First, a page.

National Gallery, London

In fact if we look at this even more closely, we can see that the fingerboard is indeed some kind of figured light wood, probably boxwood, while the varnish over the soundboard is a good but not perfect match to it. In fact this is almost an identical effect to that shown on the lute in the Podenone painting I show below

Marziale angel
Marco Marziale (active c.1492-c.1507) Detail from Virgin and Child with Saints 1507 Cremona altarpiece.
National Gallery, London

Which leads us back to the question: was a separate fingerboard all that common anyway? We have very few early lutes with original necks, and those we do have tend to be expensive, top-of-the-range instruments, which have survived disproportionately because of their obvious collectable value. The 7 course lute by Giovanni Hieber of c1580, which seems to be of a more ordinary standard, simply has the top surface of the solid sycamore neck painted black, and this, or varnish, may have been much more common for the period than is now apparent. Especially when you remember how rare and expensive ebony and rosewood must then have been. The need for varnish to protect the upper part of the soundboard increased as the 16th century progressed and music reaching further up the scale became more common. Especially this would be the case before the invention of the little wooden soundboard frets which Dowland, in the introduction to his son's Varietie of Lute Lessons of 1610, attributed to the English player Mathias Mason .

"But yet as Plautus saith, Nature thirsting after knowledge, is alwayes desirous to invent and seeke more, by the wittie conceit (which I have seen, and not altogether to be disalowed) of our most famous countriman M. Mathias Mason Lutenist, and one of the Groomes of his Maiesties most honourable Privie Chamber, (as it hath ben told me,) invented three frets more, the which were made of wood, and glued upon the belly......... "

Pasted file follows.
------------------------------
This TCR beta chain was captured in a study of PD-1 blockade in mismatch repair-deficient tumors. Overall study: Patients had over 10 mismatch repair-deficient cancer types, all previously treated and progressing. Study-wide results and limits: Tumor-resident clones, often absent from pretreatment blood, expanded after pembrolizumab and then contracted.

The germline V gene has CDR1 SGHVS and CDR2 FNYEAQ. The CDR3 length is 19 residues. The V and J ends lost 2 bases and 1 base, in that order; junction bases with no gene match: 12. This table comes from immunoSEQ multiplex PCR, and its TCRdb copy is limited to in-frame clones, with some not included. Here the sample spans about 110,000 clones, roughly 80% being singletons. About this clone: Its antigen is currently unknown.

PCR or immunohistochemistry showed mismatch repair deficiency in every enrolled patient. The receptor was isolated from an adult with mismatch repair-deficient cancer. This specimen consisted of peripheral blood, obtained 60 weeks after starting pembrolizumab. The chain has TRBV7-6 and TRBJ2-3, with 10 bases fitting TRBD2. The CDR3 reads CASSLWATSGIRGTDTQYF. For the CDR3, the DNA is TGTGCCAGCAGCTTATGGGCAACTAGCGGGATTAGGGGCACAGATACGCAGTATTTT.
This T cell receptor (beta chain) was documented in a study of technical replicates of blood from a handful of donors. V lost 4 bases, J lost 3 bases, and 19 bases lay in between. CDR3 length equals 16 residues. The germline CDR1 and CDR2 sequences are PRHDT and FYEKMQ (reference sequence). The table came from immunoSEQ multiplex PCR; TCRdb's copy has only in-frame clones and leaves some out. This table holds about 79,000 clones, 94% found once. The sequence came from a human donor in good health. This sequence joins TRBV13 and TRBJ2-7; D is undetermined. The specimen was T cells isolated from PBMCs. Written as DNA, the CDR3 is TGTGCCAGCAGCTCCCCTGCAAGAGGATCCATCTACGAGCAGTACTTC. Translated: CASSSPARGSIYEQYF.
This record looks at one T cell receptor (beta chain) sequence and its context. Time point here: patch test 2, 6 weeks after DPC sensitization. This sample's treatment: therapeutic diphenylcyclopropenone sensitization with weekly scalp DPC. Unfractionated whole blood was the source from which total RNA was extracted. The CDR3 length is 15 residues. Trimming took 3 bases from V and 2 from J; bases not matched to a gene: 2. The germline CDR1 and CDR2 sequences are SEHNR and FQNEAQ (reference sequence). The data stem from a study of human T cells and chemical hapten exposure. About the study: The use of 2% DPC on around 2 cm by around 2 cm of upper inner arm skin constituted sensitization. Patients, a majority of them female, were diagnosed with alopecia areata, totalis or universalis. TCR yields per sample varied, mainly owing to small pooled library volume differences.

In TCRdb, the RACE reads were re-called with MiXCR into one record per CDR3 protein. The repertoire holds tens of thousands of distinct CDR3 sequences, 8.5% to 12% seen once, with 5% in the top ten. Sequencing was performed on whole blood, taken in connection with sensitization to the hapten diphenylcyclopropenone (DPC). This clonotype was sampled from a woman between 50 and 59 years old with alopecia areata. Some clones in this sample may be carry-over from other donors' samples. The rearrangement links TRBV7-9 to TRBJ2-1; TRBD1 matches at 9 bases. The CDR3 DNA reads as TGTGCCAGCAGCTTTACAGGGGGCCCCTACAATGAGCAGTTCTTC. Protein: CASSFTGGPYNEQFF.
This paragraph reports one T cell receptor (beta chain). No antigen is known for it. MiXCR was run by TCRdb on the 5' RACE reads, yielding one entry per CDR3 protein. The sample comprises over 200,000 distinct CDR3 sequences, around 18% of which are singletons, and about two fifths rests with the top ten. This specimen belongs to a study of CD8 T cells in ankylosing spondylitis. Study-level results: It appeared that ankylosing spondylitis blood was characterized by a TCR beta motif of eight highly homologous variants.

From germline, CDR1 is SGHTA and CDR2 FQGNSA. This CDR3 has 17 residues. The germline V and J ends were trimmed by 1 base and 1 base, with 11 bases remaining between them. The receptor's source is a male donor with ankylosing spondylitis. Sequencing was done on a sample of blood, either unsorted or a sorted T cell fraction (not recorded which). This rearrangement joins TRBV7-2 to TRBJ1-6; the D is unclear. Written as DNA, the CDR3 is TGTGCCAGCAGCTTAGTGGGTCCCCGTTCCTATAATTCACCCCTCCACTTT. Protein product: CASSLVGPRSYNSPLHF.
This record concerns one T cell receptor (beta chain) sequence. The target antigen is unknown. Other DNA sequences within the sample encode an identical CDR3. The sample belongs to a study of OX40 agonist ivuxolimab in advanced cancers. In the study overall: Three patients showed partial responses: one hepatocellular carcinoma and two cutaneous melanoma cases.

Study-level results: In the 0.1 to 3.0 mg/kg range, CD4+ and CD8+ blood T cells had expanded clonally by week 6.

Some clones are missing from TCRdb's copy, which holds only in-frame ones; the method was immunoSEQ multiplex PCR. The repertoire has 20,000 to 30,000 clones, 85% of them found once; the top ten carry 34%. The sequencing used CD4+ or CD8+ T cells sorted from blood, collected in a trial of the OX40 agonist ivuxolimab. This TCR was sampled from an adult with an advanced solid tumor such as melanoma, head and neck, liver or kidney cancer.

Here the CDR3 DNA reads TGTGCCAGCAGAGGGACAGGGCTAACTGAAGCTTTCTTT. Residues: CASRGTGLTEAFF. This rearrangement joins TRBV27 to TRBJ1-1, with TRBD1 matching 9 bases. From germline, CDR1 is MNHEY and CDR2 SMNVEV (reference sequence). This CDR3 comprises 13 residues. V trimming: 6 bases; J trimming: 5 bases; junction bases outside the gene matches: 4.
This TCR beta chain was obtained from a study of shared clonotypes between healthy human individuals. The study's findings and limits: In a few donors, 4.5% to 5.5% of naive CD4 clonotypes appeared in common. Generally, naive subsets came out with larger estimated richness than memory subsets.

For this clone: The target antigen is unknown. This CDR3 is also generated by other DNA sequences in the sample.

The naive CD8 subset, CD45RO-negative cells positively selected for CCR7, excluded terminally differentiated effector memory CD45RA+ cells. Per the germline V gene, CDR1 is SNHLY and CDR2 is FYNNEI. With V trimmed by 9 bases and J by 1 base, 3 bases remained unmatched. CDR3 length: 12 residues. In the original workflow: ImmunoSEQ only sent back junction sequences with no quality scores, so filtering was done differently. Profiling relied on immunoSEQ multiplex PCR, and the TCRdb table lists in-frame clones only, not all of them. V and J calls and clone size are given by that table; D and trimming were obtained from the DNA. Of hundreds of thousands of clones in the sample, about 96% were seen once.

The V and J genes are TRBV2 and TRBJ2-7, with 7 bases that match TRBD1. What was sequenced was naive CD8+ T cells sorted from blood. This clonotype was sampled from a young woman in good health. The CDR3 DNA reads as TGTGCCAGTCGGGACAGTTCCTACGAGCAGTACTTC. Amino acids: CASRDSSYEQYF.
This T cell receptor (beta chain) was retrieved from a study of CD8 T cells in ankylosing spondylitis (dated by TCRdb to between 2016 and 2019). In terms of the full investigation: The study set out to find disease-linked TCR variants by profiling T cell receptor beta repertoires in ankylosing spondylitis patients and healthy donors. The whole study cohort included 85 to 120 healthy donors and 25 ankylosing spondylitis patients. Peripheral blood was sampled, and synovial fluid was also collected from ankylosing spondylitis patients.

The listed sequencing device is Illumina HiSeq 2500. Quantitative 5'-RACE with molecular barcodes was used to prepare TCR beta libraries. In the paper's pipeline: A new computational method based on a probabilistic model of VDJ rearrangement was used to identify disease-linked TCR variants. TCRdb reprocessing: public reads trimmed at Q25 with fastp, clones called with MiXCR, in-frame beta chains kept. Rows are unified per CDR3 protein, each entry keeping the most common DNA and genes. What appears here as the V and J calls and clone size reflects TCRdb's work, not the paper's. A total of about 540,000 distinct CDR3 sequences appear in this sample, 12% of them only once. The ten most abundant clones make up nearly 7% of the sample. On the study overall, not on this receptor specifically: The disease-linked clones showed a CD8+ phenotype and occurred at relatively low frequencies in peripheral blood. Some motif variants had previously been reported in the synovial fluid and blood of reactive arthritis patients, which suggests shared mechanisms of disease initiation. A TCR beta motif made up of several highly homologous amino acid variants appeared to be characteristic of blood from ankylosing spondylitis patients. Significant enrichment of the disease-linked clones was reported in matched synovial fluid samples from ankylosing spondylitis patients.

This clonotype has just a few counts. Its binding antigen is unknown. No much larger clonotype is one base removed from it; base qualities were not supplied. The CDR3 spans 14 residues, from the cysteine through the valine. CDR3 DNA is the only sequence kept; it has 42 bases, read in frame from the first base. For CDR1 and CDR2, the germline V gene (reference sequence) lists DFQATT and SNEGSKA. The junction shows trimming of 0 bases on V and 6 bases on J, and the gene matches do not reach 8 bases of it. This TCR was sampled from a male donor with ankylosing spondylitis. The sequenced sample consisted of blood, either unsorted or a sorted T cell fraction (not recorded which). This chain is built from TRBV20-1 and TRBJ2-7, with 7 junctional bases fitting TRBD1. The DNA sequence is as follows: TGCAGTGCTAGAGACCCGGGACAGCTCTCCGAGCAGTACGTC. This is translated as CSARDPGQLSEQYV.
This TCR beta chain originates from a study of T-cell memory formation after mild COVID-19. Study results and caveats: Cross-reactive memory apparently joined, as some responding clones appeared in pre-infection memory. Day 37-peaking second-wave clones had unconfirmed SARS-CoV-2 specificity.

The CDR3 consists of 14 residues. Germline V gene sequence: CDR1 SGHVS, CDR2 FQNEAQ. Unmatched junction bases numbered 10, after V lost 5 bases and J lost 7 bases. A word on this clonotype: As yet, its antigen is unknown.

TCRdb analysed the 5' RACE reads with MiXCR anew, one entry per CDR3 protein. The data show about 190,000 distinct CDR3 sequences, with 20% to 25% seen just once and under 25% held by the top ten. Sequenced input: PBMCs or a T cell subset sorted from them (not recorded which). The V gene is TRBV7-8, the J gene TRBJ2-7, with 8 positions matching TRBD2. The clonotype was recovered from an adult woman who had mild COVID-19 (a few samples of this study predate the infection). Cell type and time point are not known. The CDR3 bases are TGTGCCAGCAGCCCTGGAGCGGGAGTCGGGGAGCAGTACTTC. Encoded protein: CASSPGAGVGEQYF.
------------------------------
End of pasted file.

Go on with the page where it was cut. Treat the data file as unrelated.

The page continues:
These little frets serve somewhat to protect the soundboard from the worst of the finger grease and before their introduction a coat of varnish must have seemed more necessary.

One of the clearest pictures I know of, showing varnish going to a distance into the soundboard which makes it impossible structurally to have been a fingerboard, is the 16th century copy (now in Utrecht) of a lost Breughel . It is also more than a little 'down-market'.

Breughel Monk
Detail from Vastenavonddans
Rijksmuseum, Het Catherijneconvent, Utrecht.

Also this gradual colour change would be impossible if it were due to a change of the wood used. but there does seem to be a deepening of the colour on the neck itself, suggesting that there could also be a fingerboard, with or without varnish.

Recently (2006) Mike Lowe has called my attention to a painting by Pordenone which shows this effect even more clearly. Here there is a figured fingerboard AND coloured varnish to match the back.

pordenone angel
Giovanni Antonio Pordenone (1483/4 -1539)
Madonna and Child Enthroned with Saints. c. 1525
Parish church, Susegana (Treviso). (Reference courtesy of Gernot Hilger)

An interesting corollorary of this clearly evident varnish on the upper part of the soundboard is the lack of evidence for any varnish on the main body of the soundboard. It is hard to detect any finish at all on surviving lute soundboards. Following Peter Forrester's work on making historic oil varnishes (The Strad, April 1988 pp. 304-7) it is apparent that it is much harder to make a modern style clear varnish than a coloured one. Thus it may well be that normally the soundboard was not protected at all. Modern lutes without varnished soundboards often show the most disgusting amount of dirt, but this is largely due to to the use of modern copper-wound strings in the bass which corrode slightly with perspiration (some players' more than other's!) and leave greenish verdigris stains on unprotected wood. Gut by contrast, does not shed contamination to nearly the same extent, and so the need for protection may be a rather inadvertant consequence of inauthenticity!

Which brings me to the strings of our little Jan van Scorel lute. It is very clear that courses 2-5 are strung in unison, with gut of increasing thicknesses, while the sixth course has a very thick fundamental string with a much thinner octave. The thick string does look as if it might be high twist, but there is no evidence of the colouring which might indicate 'loading' of this bass string. The Marziale bass string looks identical.

If anyone has any comments about these pictures which differ from or expand on mine, please do either email me direct or submit them to the lutenet at